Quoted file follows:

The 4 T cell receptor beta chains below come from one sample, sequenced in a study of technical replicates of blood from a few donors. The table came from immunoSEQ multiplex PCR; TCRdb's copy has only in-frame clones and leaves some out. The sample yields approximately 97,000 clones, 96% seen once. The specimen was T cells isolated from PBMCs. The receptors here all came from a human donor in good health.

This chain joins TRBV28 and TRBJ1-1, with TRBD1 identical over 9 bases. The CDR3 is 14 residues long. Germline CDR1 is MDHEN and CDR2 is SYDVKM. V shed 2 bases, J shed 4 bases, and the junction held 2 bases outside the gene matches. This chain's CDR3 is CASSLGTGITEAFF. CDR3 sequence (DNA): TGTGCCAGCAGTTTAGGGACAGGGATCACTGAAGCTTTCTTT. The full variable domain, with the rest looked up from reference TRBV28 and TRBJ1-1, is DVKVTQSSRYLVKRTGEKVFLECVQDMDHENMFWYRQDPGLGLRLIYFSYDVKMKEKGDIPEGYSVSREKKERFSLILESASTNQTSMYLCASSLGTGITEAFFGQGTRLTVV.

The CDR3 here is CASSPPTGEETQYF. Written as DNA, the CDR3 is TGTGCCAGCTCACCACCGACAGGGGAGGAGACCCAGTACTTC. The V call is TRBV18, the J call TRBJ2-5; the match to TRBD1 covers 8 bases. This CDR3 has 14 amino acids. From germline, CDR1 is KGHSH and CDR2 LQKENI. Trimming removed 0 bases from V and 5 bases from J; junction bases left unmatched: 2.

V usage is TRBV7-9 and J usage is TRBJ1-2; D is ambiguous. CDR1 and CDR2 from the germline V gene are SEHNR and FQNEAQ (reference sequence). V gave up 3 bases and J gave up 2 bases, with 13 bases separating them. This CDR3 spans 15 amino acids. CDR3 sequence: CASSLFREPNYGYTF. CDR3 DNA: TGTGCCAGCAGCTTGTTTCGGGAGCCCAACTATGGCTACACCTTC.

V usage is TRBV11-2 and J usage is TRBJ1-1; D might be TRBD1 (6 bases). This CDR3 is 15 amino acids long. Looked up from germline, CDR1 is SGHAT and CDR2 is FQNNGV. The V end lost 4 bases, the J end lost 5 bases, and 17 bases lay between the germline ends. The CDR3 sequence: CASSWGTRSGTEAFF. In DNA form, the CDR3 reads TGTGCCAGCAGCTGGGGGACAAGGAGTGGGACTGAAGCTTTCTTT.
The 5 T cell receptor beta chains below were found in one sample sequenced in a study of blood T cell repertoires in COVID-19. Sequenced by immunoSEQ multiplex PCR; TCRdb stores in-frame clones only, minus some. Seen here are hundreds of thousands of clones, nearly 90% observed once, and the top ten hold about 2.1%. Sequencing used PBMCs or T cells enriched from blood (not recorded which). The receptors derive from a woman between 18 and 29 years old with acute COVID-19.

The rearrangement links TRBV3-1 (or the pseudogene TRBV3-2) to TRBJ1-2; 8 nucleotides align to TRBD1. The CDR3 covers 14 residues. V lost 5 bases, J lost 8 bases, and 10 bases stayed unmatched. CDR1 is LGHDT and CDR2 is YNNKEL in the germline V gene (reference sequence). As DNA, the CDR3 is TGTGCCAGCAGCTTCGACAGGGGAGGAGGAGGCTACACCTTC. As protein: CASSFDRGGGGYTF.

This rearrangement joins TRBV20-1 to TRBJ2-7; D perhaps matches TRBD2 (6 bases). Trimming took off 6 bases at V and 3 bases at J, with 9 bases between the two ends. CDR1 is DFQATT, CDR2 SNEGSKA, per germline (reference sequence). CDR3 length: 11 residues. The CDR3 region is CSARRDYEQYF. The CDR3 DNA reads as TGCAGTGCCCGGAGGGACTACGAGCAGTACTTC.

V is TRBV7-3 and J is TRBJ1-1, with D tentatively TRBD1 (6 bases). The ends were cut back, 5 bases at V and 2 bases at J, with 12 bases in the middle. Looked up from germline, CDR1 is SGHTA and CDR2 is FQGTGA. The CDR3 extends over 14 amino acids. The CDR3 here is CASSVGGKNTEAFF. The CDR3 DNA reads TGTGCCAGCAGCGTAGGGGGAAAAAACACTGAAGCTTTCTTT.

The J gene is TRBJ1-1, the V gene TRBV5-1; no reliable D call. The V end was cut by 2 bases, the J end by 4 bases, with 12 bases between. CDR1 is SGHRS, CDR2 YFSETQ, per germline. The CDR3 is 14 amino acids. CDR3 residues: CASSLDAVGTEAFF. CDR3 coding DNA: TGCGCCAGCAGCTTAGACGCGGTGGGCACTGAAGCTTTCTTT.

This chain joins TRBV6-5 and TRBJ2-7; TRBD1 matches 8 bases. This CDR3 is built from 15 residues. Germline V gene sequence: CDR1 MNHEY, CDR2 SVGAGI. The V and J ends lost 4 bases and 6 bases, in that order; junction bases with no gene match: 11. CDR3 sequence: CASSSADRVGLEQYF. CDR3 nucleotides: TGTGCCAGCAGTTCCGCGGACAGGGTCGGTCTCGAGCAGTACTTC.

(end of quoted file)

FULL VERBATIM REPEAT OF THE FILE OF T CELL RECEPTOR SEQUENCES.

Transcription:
The 4 T cell receptor beta chains below come from one sample, sequenced in a study of technical replicates of blood from a few donors. The table came from immunoSEQ multiplex PCR; TCRdb's copy has only in-frame clones and leaves some out. The sample yields approximately 97,000 clones, 96% seen once. The specimen was T cells isolated from PBMCs. The receptors here all came from a human donor in good health.

This chain joins TRBV28 and TRBJ1-1, with TRBD1 identical over 9 bases. The CDR3 is 14 residues long. Germline CDR1 is MDHEN and CDR2 is SYDVKM. V shed 2 bases, J shed 4 bases, and the junction held 2 bases outside the gene matches. This chain's CDR3 is CASSLGTGITEAFF. CDR3 sequence (DNA): TGTGCCAGCAGTTTAGGGACAGGGATCACTGAAGCTTTCTTT. The full variable domain, with the rest looked up from reference TRBV28 and TRBJ1-1, is DVKVTQSSRYLVKRTGEKVFLECVQDMDHENMFWYRQDPGLGLRLIYFSYDVKMKEKGDIPEGYSVSREKKERFSLILESASTNQTSMYLCASSLGTGITEAFFGQGTRLTVV.

The CDR3 here is CASSPPTGEETQYF. Written as DNA, the CDR3 is TGTGCCAGCTCACCACCGACAGGGGAGGAGACCCAGTACTTC. The V call is TRBV18, the J call TRBJ2-5; the match to TRBD1 covers 8 bases. This CDR3 has 14 amino acids. From germline, CDR1 is KGHSH and CDR2 LQKENI. Trimming removed 0 bases from V and 5 bases from J; junction bases left unmatched: 2.

V usage is TRBV7-9 and J usage is TRBJ1-2; D is ambiguous. CDR1 and CDR2 from the germline V gene are SEHNR and FQNEAQ (reference sequence). V gave up 3 bases and J gave up 2 bases, with 13 bases separating them. This CDR3 spans 15 amino acids. CDR3 sequence: CASSLFREPNYGYTF. CDR3 DNA: TGTGCCAGCAGCTTGTTTCGGGAGCCCAACTATGGCTACACCTTC.

V usage is TRBV11-2 and J usage is TRBJ1-1; D might be TRBD1 (6 bases). This CDR3 is 15 amino acids long. Looked up from germline, CDR1 is SGHAT and CDR2 is FQNNGV. The V end lost 4 bases, the J end lost 5 bases, and 17 bases lay between the germline ends. The CDR3 sequence: CASSWGTRSGTEAFF. In DNA form, the CDR3 reads TGTGCCAGCAGCTGGGGGACAAGGAGTGGGACTGAAGCTTTCTTT.
The 5 T cell receptor beta chains below were found in one sample sequenced in a study of blood T cell repertoires in COVID-19. Sequenced by immunoSEQ multiplex PCR; TCRdb stores in-frame clones only, minus some. Seen here are hundreds of thousands of clones, nearly 90% observed once, and the top ten hold about 2.1%. Sequencing used PBMCs or T cells enriched from blood (not recorded which). The receptors derive from a woman between 18 and 29 years old with acute COVID-19.

The rearrangement links TRBV3-1 (or the pseudogene TRBV3-2) to TRBJ1-2; 8 nucleotides align to TRBD1. The CDR3 covers 14 residues. V lost 5 bases, J lost 8 bases, and 10 bases stayed unmatched. CDR1 is LGHDT and CDR2 is YNNKEL in the germline V gene (reference sequence). As DNA, the CDR3 is TGTGCCAGCAGCTTCGACAGGGGAGGAGGAGGCTACACCTTC. As protein: CASSFDRGGGGYTF.

This rearrangement joins TRBV20-1 to TRBJ2-7; D perhaps matches TRBD2 (6 bases). Trimming took off 6 bases at V and 3 bases at J, with 9 bases between the two ends. CDR1 is DFQATT, CDR2 SNEGSKA, per germline (reference sequence). CDR3 length: 11 residues. The CDR3 region is CSARRDYEQYF. The CDR3 DNA reads as TGCAGTGCCCGGAGGGACTACGAGCAGTACTTC.

V is TRBV7-3 and J is TRBJ1-1, with D tentatively TRBD1 (6 bases). The ends were cut back, 5 bases at V and 2 bases at J, with 12 bases in the middle. Looked up from germline, CDR1 is SGHTA and CDR2 is FQGTGA. The CDR3 extends over 14 amino acids. The CDR3 here is CASSVGGKNTEAFF. The CDR3 DNA reads TGTGCCAGCAGCGTAGGGGGAAAAAACACTGAAGCTTTCTTT.

The J gene is TRBJ1-1, the V gene TRBV5-1; no reliable D call. The V end was cut by 2 bases, the J end by 4 bases, with 12 bases between. CDR1 is SGHRS, CDR2 YFSETQ, per germline. The CDR3 is 14 amino acids. CDR3 residues: CASSLDAVGTEAFF. CDR3 coding DNA: TGCGCCAGCAGCTTAGACGCGGTGGGCACTGAAGCTTTCTTT.

This chain joins TRBV6-5 and TRBJ2-7; TRBD1 matches 8 bases. This CDR3 is built from 15 residues. Germline V gene sequence: CDR1 MNHEY, CDR2 SVGAGI. The V and J ends lost 4 bases and 6 bases, in that order; junction bases with no gene match: 11. CDR3 sequence: CASSSADRVGLEQYF. CDR3 nucleotides: TGTGCCAGCAGTTCCGCGGACAGGGTCGGTCTCGAGCAGTACTTC.